A tale of two committees: board of directors splits in two then battles for IP rights
The US Court of Appeals for the Tenth Circuit has upheld a district court decision to consider new evidence and grant a preliminary injunction. However, the Tenth Circuit has held that the district court went too far by requiring the Spence Group to remove certain sculptures.
The appeal grew out of a dispute over a programme to train trial lawyers known as the Trial Lawyers College. The college’s board of directors splintered into two factions, the Spence Group and the Sloan Group. The two groups sued each other: the Spence Group in state court for dissolution of the college and a declaratory judgment recognising the Spence Group’s control of the board, the Sloan Group then sued in federal court, claiming trademark infringement under the Lanham Act. Both groups sought relief in the federal case, and the Sloan Group requested a preliminary injunction with regard to the trademark claims.
The district court granted a preliminary injunction, finding in part that the Sloan Group had shown irreparable injury. The Spence Group challenged this finding, the order to remove sculptures, restrictions on what the Spence Group can say and the consideration of evidence presented after the hearing had ended.
With regard to irreparable injury, the Tenth Circuit disagreed with the Sloan Group’s argument that courts should presume irreparable injury whenever a plaintiff establishes trademark infringement. While acknowledging that it sometimes referred to a presumption of irreparable injury in similar circumstances, the Tenth Circuit rejected this approach citing the Supreme Court’s 2006 decision in eBay. In this, the Supreme Court cautioned against categorical rules that would undermine the traditional four-part test for preliminary injunctions in cases involving intellectual property. The Tenth Circuit noted that after the district court had granted the preliminary injunction, Congress amended the Lanham Act to expressly allow a presumption of irreparable injury when the owner of a trademark proves likelihood of success on the merits. However, because no such presumption existed at the time of the decision, the court held that it could not presume irreparable injury.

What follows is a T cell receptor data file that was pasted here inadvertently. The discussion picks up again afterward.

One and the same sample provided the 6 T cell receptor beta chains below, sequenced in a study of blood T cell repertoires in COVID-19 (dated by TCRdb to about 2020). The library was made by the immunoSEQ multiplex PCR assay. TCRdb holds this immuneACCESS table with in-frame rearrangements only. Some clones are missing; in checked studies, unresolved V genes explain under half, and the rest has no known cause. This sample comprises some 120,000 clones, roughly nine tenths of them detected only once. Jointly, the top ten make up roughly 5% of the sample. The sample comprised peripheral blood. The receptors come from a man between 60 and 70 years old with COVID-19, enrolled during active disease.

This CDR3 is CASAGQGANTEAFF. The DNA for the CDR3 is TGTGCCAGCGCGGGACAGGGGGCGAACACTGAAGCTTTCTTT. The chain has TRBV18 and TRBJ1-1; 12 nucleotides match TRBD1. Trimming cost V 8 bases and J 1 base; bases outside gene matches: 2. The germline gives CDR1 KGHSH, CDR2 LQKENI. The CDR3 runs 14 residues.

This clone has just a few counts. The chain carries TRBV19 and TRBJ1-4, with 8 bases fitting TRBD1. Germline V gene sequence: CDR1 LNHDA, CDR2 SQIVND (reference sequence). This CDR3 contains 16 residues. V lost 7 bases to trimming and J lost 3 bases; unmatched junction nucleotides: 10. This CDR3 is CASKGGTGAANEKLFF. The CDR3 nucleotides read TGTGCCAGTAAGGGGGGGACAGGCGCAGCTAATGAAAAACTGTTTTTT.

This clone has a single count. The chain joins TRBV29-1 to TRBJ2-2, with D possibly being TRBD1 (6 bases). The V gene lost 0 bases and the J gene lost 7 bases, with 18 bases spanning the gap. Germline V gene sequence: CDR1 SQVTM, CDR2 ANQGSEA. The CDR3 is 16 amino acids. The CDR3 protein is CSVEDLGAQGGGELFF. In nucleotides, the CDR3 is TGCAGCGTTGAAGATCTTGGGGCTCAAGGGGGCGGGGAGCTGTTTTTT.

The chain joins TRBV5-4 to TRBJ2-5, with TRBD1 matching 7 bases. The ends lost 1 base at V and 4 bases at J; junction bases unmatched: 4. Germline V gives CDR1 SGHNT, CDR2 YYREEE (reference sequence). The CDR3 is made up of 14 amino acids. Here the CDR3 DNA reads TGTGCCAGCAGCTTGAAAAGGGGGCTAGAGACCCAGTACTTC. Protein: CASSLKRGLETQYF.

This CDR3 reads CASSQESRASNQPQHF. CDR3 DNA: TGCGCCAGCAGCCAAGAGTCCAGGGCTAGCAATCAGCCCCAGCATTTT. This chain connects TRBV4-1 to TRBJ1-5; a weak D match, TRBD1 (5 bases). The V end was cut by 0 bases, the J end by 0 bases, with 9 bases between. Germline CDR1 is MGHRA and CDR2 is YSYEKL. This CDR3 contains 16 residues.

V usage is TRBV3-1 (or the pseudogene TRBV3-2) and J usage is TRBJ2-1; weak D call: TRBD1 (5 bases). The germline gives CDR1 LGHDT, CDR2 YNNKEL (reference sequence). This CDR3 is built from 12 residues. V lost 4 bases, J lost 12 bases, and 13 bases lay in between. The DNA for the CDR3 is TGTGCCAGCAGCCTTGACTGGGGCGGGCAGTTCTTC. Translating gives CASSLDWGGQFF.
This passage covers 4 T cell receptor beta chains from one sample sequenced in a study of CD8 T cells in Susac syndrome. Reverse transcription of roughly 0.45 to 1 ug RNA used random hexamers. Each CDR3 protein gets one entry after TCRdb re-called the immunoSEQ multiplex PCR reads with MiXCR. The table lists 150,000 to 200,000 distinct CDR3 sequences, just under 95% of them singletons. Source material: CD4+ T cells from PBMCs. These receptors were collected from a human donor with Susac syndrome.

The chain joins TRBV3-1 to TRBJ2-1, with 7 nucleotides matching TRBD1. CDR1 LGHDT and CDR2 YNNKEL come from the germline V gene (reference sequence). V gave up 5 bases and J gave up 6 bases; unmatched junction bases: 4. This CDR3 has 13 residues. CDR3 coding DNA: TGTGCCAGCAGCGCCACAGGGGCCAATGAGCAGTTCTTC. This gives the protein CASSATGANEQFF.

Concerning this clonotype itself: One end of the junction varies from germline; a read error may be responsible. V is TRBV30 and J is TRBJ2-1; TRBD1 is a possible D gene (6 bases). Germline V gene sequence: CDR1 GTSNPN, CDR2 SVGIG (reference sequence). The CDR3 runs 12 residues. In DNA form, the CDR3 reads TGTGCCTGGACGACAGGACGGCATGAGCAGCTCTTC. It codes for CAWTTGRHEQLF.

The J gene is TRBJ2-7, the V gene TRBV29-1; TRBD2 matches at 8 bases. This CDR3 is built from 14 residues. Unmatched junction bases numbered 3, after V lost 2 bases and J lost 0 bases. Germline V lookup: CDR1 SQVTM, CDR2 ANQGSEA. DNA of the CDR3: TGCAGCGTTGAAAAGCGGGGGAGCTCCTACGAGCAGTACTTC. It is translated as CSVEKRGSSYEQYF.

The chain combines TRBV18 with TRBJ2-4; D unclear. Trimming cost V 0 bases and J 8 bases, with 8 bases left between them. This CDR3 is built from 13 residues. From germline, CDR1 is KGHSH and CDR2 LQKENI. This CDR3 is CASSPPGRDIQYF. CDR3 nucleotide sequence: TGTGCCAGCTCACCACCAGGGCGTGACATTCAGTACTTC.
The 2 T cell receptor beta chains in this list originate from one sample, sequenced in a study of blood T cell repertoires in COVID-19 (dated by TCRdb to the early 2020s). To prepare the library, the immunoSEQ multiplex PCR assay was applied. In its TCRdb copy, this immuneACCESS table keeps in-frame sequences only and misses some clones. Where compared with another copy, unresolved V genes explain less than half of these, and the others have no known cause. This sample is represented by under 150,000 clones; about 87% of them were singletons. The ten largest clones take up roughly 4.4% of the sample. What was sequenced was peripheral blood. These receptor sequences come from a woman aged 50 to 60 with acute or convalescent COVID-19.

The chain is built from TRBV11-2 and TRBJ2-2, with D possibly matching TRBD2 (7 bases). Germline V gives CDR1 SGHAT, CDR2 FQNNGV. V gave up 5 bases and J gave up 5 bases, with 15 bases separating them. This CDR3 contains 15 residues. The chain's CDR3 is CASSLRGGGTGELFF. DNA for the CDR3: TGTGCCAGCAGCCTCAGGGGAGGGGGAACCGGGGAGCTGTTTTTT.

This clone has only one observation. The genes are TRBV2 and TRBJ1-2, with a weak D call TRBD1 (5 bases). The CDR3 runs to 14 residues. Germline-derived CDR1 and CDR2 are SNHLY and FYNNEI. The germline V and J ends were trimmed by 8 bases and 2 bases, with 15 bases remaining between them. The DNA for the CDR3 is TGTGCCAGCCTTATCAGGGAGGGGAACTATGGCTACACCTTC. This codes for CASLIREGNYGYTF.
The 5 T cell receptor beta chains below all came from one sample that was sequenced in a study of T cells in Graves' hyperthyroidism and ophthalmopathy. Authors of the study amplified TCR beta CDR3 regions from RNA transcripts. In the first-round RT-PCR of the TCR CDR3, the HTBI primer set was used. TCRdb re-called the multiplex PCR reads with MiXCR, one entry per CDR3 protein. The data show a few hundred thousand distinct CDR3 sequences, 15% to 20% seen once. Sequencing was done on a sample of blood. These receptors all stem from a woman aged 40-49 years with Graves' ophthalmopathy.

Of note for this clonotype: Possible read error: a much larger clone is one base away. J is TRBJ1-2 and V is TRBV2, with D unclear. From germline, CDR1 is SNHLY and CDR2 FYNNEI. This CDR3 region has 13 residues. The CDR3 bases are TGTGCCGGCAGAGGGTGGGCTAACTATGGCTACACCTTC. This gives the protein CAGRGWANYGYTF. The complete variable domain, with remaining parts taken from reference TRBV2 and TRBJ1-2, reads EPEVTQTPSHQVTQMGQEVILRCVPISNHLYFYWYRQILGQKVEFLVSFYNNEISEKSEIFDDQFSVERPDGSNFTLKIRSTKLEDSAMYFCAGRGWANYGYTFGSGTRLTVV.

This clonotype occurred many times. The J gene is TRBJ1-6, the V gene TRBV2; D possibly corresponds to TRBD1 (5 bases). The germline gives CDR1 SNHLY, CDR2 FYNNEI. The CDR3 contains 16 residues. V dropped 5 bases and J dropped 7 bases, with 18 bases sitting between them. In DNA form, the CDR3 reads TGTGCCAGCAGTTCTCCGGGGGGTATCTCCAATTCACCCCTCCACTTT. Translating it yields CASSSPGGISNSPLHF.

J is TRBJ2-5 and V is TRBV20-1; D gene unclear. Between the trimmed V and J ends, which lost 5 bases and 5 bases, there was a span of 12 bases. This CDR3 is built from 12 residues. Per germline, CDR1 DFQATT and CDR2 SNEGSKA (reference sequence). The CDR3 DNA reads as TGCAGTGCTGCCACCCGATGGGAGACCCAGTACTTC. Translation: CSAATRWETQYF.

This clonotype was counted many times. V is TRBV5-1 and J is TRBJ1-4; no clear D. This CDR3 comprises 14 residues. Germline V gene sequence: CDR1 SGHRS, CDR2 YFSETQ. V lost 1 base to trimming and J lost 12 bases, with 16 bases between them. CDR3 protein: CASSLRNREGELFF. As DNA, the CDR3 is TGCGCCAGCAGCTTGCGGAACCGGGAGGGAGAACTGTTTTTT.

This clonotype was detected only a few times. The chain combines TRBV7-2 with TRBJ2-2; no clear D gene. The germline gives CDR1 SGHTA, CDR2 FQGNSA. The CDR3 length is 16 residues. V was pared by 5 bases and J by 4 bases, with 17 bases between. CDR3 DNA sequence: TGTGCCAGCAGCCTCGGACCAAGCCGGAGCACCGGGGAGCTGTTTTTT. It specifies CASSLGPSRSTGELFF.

The Spence Group argued that without a presumption, the Sloan Group did not prove irreparable injury; in response, the court held the opposite, finding that the evidence permitted a reasonable factfinder to infer irreparable injury. It also said that “[t]hough a rebuttable presumption didn’t exist, its underlying logic could bear on the existence of irreparable injury”. That logic involves difficulties, both in distinguishing between the services of the trademark owner and the services of a competitor, and quantifying the damage from consumer confusion. The court relied on the Sloan Group’s efforts to protect its name and logo as trademarks and evidence of likely confusion among customers of the college. The court pointed out the Spence Group’s use of Instagram for a post that incorporated the college’s logo and the hashtag #traillawyerscollege. The Tenth Circuit held that “[t]aken as a whole, the evidence provided reasonable support for the finding of a risk to the College’s reputation and goodwill”.
With regard to the preliminary injunction, the Tenth Circuit held that the district court did not abuse its discretion in finding irreparable harm.
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